Presentation Title

Empirical evaluation of the lone star tick’s theoretical niche through experimentation

Presentation Type

Oral Presentation

Keywords

Invasion, Distribution and Range Limits, Mediterranean Habitat

Department

Biology

Major

Biology

Abstract

In the last 60 years the Lone Star Tick (LST, Amblyomma americanum) has rapidly expanded from its historical southeastern range as far north as Maine and Michigan and as far west as Oklahoma. Although LST has been expanding westward, a recent correlative model predicts a stable western range boundary around central Texas and western Oklahoma due to the dry conditions found west of this region. Despite its generally dry climate, Southern California has several vegetation types, such as riparian woodland and chaparral, which create microclimates that are cooler and more humid than the surrounding areas, and may be suitable habitat for LST. We conducted two experiments to test how climatic factors influence the survival and behavior of LST and thus affect LST expansion into relatively dry areas like Southern California where LST expansion has been considered very unlikely. In the first experiment, we placed adult ticks at four different field sites to assess their survival rate in Southern California microclimates. In the second experiment, we placed adult ticks in questing arenas within environmental chambers set at 40, 35 and 30 ◦C to assess how temperature affects LST questing behavior. In the field experiment, LST survived significantly longer in shaded sites than in sunny sites. We observed a significant difference in relative humidity between shaded and sunny locations, which likely explains why survival rates differed. In the laboratory experiment, LST questing frequency at 40 ◦C was significantly higher than at lower temperatures. Questing height did not change with temperature. Our experiments compel us to reevaluate the theoretical niche of LST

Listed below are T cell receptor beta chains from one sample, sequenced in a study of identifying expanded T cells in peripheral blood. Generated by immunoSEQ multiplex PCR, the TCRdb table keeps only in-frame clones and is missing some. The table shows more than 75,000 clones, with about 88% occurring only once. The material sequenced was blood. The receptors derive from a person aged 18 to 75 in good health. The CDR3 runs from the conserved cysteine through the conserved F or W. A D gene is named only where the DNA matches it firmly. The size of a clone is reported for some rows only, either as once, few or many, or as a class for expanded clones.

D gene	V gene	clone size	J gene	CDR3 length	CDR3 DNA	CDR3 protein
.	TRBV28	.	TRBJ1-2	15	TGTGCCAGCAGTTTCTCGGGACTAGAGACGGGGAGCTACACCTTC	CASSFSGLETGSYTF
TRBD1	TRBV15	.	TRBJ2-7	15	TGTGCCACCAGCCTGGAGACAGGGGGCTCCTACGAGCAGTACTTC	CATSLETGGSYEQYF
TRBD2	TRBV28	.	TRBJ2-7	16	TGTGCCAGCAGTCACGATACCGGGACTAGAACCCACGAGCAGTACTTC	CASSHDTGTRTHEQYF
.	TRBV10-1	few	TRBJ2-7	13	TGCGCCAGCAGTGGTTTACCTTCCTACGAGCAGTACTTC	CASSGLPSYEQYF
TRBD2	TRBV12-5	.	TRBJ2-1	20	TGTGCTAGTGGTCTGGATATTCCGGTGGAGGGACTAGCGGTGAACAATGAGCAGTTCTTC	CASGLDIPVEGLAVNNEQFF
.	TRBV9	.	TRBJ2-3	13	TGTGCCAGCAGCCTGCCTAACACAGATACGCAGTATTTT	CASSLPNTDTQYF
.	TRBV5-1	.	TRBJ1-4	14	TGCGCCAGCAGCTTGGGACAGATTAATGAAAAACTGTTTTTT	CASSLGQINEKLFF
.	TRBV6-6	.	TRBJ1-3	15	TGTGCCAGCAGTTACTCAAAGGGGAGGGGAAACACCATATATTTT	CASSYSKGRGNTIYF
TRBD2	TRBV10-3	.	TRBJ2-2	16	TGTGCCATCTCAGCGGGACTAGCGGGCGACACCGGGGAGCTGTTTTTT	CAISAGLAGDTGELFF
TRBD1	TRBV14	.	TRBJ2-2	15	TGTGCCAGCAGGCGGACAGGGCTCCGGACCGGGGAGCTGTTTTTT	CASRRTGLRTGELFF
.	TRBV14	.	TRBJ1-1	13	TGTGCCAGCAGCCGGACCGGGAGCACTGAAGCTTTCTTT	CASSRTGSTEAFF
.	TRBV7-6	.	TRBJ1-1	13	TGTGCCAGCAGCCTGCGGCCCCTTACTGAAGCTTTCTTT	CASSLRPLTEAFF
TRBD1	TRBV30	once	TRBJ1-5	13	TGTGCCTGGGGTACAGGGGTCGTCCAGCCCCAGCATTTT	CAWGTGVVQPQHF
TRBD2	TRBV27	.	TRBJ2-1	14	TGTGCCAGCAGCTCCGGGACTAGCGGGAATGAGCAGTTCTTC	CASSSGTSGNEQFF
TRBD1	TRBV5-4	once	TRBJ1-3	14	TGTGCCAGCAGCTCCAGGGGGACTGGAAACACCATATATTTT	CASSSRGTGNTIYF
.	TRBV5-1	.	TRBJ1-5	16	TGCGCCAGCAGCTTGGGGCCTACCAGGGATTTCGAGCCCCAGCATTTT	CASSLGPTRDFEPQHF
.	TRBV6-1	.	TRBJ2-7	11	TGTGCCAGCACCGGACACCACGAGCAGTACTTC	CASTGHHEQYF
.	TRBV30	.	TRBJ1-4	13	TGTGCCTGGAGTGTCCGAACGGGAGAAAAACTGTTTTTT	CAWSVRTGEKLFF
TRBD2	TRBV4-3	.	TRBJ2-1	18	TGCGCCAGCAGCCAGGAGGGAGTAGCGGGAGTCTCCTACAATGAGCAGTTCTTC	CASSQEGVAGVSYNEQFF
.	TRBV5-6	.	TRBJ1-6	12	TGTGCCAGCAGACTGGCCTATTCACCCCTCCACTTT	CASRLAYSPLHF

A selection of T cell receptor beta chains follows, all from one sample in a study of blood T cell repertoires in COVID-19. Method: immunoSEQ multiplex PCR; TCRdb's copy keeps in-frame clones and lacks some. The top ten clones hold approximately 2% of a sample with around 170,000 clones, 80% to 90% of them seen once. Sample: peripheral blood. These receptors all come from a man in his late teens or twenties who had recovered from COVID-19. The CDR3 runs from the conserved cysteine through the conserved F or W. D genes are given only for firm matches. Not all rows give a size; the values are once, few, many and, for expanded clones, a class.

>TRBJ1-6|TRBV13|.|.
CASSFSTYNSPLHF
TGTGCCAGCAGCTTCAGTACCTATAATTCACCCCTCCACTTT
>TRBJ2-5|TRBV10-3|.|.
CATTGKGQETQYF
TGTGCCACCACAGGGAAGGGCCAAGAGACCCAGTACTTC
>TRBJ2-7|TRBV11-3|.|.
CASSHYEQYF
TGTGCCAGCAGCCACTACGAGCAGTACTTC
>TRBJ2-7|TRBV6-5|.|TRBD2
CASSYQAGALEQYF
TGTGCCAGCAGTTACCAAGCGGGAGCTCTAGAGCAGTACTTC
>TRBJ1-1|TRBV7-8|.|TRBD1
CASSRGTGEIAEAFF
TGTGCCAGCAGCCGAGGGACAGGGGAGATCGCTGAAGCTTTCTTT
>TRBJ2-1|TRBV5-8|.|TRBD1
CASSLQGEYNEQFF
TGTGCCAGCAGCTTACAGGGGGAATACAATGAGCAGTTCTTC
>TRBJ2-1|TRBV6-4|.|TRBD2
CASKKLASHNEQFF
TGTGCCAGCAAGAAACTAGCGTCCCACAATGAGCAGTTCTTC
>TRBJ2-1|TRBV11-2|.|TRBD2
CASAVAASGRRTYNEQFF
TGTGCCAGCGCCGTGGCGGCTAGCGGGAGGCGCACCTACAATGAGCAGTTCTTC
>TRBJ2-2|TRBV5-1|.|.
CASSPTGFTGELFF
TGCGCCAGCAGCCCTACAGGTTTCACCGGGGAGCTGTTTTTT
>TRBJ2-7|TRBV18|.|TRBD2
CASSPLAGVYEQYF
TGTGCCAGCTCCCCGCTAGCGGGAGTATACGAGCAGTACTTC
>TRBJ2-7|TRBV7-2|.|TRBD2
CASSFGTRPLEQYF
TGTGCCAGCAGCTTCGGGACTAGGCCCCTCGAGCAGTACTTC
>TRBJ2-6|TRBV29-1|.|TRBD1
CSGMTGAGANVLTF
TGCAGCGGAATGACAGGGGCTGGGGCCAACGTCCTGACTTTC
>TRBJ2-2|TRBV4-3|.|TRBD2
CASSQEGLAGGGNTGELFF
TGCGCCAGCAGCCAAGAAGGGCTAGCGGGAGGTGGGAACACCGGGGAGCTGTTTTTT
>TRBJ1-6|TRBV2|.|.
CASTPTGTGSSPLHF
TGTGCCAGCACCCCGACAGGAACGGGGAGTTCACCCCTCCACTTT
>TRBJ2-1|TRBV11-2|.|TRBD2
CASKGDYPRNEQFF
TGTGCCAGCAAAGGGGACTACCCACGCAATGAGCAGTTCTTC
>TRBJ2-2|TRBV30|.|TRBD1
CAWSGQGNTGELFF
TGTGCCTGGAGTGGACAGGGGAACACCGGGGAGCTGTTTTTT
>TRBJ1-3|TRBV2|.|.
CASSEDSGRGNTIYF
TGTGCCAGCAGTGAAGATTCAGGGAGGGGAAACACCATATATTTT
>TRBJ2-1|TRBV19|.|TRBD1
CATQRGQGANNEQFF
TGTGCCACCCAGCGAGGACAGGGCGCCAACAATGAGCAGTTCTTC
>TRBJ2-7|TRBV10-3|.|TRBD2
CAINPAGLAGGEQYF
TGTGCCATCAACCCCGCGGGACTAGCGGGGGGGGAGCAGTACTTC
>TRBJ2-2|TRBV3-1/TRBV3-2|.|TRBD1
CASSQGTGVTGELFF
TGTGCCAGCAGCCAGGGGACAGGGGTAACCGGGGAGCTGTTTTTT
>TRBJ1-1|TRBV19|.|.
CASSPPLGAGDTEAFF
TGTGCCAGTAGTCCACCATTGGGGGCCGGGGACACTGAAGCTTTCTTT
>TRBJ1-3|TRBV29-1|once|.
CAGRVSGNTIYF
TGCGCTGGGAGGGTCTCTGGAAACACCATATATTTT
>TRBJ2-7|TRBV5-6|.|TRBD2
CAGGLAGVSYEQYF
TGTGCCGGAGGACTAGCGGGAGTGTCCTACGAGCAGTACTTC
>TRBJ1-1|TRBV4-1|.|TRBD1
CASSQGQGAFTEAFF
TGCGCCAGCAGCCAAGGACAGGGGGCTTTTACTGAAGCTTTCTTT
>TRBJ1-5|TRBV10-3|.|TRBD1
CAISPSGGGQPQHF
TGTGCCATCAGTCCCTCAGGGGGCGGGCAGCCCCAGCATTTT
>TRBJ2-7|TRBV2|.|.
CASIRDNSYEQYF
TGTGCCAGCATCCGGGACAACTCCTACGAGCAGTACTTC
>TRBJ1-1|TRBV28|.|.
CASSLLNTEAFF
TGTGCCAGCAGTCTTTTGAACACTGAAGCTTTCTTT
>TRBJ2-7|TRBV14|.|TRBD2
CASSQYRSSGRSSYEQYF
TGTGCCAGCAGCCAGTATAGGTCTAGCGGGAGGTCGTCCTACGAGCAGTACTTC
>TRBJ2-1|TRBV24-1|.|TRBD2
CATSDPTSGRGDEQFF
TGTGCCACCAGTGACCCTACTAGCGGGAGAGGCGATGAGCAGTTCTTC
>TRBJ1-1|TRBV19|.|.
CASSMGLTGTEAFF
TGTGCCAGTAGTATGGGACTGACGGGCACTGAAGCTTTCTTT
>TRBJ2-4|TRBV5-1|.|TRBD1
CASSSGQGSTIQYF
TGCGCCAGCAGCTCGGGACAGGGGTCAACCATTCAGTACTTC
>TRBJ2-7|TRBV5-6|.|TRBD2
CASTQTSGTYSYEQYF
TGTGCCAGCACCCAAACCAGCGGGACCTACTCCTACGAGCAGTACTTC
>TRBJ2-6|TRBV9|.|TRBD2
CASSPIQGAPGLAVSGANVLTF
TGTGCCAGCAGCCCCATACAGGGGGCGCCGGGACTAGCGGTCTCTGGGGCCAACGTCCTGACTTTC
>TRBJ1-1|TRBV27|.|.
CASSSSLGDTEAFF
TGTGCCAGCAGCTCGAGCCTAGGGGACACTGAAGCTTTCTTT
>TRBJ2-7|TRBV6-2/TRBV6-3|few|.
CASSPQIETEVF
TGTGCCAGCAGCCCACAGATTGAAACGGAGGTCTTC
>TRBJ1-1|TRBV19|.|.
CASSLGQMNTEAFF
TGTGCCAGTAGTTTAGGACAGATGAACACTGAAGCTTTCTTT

Faculty Mentor

Javier Monzon

Funding Source or Research Program

Academic Year Undergraduate Research Initiative, Summer Undergraduate Research Program

Presentation Session

Session C

Location

Plaza Classroom 188

Start Date

24-3-2017 4:15 PM

End Date

24-3-2017 4:30 PM

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Mar 24th, 4:15 PM Mar 24th, 4:30 PM

Empirical evaluation of the lone star tick’s theoretical niche through experimentation

Plaza Classroom 188

In the last 60 years the Lone Star Tick (LST, Amblyomma americanum) has rapidly expanded from its historical southeastern range as far north as Maine and Michigan and as far west as Oklahoma. Although LST has been expanding westward, a recent correlative model predicts a stable western range boundary around central Texas and western Oklahoma due to the dry conditions found west of this region. Despite its generally dry climate, Southern California has several vegetation types, such as riparian woodland and chaparral, which create microclimates that are cooler and more humid than the surrounding areas, and may be suitable habitat for LST. We conducted two experiments to test how climatic factors influence the survival and behavior of LST and thus affect LST expansion into relatively dry areas like Southern California where LST expansion has been considered very unlikely. In the first experiment, we placed adult ticks at four different field sites to assess their survival rate in Southern California microclimates. In the second experiment, we placed adult ticks in questing arenas within environmental chambers set at 40, 35 and 30 ◦C to assess how temperature affects LST questing behavior. In the field experiment, LST survived significantly longer in shaded sites than in sunny sites. We observed a significant difference in relative humidity between shaded and sunny locations, which likely explains why survival rates differed. In the laboratory experiment, LST questing frequency at 40 ◦C was significantly higher than at lower temperatures. Questing height did not change with temperature. Our experiments compel us to reevaluate the theoretical niche of LST